In the early 1730s a group of Quakers moved north from Purchase, New York, to settle in present-day Chappaqua. They built their homes on Quaker Street and held their meetings at the home of Abel Weeks. Their meeting house was built in 1753 and still holds weekly meetings each Sunday. The area around the meeting house, known as Old Chappaqua Historic District, was added to the National Register of Historic Places in 1974. Horace Greeley's home still stands in Chappaqua, he built it himself.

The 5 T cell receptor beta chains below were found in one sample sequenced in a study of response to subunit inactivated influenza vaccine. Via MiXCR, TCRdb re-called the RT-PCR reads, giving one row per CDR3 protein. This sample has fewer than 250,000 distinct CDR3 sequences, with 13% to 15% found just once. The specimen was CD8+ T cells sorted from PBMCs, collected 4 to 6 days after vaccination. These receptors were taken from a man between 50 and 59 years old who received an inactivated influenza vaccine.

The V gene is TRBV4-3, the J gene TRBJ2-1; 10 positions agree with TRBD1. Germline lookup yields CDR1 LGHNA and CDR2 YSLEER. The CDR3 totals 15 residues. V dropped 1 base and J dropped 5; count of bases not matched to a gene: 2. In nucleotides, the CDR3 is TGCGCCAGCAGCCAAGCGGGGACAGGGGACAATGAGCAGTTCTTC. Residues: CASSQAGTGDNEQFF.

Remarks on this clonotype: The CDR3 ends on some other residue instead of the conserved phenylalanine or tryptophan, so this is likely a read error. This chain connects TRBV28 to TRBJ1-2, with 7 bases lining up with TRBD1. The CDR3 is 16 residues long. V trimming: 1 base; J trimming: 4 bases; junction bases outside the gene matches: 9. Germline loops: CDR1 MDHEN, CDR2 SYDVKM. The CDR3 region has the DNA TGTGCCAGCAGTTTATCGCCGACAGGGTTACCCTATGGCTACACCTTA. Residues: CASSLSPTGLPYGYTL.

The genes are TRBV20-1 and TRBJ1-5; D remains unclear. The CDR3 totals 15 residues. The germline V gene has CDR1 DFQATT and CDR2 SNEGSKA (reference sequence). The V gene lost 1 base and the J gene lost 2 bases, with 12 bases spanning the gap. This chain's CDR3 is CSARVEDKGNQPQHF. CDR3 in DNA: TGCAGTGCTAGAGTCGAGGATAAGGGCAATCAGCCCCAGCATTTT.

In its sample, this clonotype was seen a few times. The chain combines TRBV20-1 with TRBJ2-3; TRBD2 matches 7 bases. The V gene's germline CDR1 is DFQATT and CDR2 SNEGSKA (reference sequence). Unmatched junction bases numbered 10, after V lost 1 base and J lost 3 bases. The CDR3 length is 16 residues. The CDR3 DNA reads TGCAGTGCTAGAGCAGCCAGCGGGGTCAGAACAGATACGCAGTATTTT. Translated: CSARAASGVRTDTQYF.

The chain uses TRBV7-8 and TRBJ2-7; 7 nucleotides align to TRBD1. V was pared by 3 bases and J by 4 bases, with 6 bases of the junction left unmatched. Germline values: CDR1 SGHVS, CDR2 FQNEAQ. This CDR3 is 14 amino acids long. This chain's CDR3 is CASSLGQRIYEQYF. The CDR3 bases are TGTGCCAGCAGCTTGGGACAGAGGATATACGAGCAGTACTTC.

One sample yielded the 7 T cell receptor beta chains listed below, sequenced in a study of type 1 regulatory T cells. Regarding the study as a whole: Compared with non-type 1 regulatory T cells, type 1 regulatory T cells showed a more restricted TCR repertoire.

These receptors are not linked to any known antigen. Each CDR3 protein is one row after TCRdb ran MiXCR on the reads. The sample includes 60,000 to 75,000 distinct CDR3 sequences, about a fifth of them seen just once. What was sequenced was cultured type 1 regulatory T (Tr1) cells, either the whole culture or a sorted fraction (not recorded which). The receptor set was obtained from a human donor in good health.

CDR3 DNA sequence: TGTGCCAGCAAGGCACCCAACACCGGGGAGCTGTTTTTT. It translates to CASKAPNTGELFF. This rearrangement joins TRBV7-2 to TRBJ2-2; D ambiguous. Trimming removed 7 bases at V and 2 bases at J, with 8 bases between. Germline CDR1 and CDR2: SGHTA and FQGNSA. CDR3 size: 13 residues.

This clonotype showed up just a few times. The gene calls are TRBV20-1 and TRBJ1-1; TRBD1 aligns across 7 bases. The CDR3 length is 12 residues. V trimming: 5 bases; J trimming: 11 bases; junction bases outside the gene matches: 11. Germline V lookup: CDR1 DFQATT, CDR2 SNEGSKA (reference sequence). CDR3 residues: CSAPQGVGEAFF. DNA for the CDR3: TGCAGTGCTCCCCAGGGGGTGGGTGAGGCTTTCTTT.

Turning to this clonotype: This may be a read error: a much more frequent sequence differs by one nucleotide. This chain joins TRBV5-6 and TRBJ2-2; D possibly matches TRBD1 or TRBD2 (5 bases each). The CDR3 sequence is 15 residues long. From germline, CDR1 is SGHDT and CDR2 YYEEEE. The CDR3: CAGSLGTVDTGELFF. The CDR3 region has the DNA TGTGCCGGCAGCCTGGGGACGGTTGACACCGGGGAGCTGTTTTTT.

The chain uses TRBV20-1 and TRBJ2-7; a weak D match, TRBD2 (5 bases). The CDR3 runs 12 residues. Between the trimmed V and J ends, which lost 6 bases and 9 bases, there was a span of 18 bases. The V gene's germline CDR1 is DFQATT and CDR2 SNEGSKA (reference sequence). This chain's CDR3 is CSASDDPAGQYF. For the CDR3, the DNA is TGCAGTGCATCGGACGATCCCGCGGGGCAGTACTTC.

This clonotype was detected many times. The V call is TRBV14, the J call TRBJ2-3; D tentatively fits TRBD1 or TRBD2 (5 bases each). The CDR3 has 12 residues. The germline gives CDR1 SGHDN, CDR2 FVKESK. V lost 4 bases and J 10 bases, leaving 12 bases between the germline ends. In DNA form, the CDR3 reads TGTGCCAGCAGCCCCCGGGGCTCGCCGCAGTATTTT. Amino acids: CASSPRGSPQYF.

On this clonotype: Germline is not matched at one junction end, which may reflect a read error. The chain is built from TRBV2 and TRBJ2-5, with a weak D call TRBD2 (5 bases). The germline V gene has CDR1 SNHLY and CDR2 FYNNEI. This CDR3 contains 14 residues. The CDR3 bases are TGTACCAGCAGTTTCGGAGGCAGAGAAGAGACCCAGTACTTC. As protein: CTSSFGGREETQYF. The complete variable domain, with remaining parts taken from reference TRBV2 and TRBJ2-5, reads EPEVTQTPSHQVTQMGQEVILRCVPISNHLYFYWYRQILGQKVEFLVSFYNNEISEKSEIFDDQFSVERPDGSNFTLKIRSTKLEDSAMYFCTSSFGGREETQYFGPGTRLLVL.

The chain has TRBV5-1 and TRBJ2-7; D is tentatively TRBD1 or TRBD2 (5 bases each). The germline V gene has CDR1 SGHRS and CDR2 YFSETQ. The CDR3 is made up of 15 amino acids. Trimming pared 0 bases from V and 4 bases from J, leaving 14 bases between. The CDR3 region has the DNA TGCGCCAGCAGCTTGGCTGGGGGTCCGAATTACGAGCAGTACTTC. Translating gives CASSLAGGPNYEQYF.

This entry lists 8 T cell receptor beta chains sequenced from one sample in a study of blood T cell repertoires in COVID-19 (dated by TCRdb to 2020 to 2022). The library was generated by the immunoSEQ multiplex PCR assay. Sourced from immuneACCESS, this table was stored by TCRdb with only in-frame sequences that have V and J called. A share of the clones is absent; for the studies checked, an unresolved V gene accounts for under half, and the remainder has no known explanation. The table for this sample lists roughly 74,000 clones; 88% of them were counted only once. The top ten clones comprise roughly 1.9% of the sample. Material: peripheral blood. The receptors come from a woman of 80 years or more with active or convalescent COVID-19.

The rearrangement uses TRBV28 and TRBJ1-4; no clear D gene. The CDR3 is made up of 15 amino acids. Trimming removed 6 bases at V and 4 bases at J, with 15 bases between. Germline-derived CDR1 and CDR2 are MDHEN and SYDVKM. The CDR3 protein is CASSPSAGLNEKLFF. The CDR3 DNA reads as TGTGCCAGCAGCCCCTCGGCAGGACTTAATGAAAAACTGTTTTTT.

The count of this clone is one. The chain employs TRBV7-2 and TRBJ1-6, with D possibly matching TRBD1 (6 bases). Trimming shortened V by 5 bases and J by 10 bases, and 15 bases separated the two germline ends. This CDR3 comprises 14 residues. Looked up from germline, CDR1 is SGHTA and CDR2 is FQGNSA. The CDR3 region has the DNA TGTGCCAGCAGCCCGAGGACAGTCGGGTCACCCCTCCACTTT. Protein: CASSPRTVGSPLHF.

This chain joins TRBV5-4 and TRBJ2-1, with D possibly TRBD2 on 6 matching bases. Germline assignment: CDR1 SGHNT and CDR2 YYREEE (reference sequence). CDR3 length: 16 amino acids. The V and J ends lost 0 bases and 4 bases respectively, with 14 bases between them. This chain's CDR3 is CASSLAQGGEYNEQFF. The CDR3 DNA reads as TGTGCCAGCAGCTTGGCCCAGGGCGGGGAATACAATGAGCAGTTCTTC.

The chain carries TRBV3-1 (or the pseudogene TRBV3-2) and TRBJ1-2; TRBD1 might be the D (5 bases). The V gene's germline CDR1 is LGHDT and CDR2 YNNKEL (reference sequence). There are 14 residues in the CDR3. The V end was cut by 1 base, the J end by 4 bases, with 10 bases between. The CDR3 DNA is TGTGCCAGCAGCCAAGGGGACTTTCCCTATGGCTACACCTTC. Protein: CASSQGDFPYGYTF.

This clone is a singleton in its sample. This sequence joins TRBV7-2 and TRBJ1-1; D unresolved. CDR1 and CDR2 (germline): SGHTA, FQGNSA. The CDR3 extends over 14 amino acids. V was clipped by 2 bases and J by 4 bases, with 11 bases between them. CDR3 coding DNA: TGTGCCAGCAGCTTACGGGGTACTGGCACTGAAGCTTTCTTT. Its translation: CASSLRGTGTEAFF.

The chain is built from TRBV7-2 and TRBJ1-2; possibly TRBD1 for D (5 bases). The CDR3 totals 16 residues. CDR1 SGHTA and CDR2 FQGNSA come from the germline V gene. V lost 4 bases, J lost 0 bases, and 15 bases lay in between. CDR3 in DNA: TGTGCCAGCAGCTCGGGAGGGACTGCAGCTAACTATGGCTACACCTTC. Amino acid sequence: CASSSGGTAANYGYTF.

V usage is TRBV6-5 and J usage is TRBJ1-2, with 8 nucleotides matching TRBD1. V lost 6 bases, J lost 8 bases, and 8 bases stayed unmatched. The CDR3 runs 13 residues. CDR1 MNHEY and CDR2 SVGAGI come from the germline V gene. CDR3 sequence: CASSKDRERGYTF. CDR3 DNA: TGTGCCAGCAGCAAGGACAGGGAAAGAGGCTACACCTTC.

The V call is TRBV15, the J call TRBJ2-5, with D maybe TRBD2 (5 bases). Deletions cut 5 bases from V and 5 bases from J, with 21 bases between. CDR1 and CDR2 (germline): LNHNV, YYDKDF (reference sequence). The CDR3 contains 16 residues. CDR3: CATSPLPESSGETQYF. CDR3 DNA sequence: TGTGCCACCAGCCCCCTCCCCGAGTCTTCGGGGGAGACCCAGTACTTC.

Various spellings were used for the name they heard Native Americans use for their valley and hillside. It was an Algonquian word, "shah-pah-ka," and it meant "the rustling land" or "the rattling land," or a place where nothing is heard but the rustling of the wind in the leaves. The quakers spelled it Shapiqua, Shapaqua, Shapequa, Shappaqua, and, finally, Chappaqua. Their meeting was often referred to as the Shapequa Meeting as early as 1745.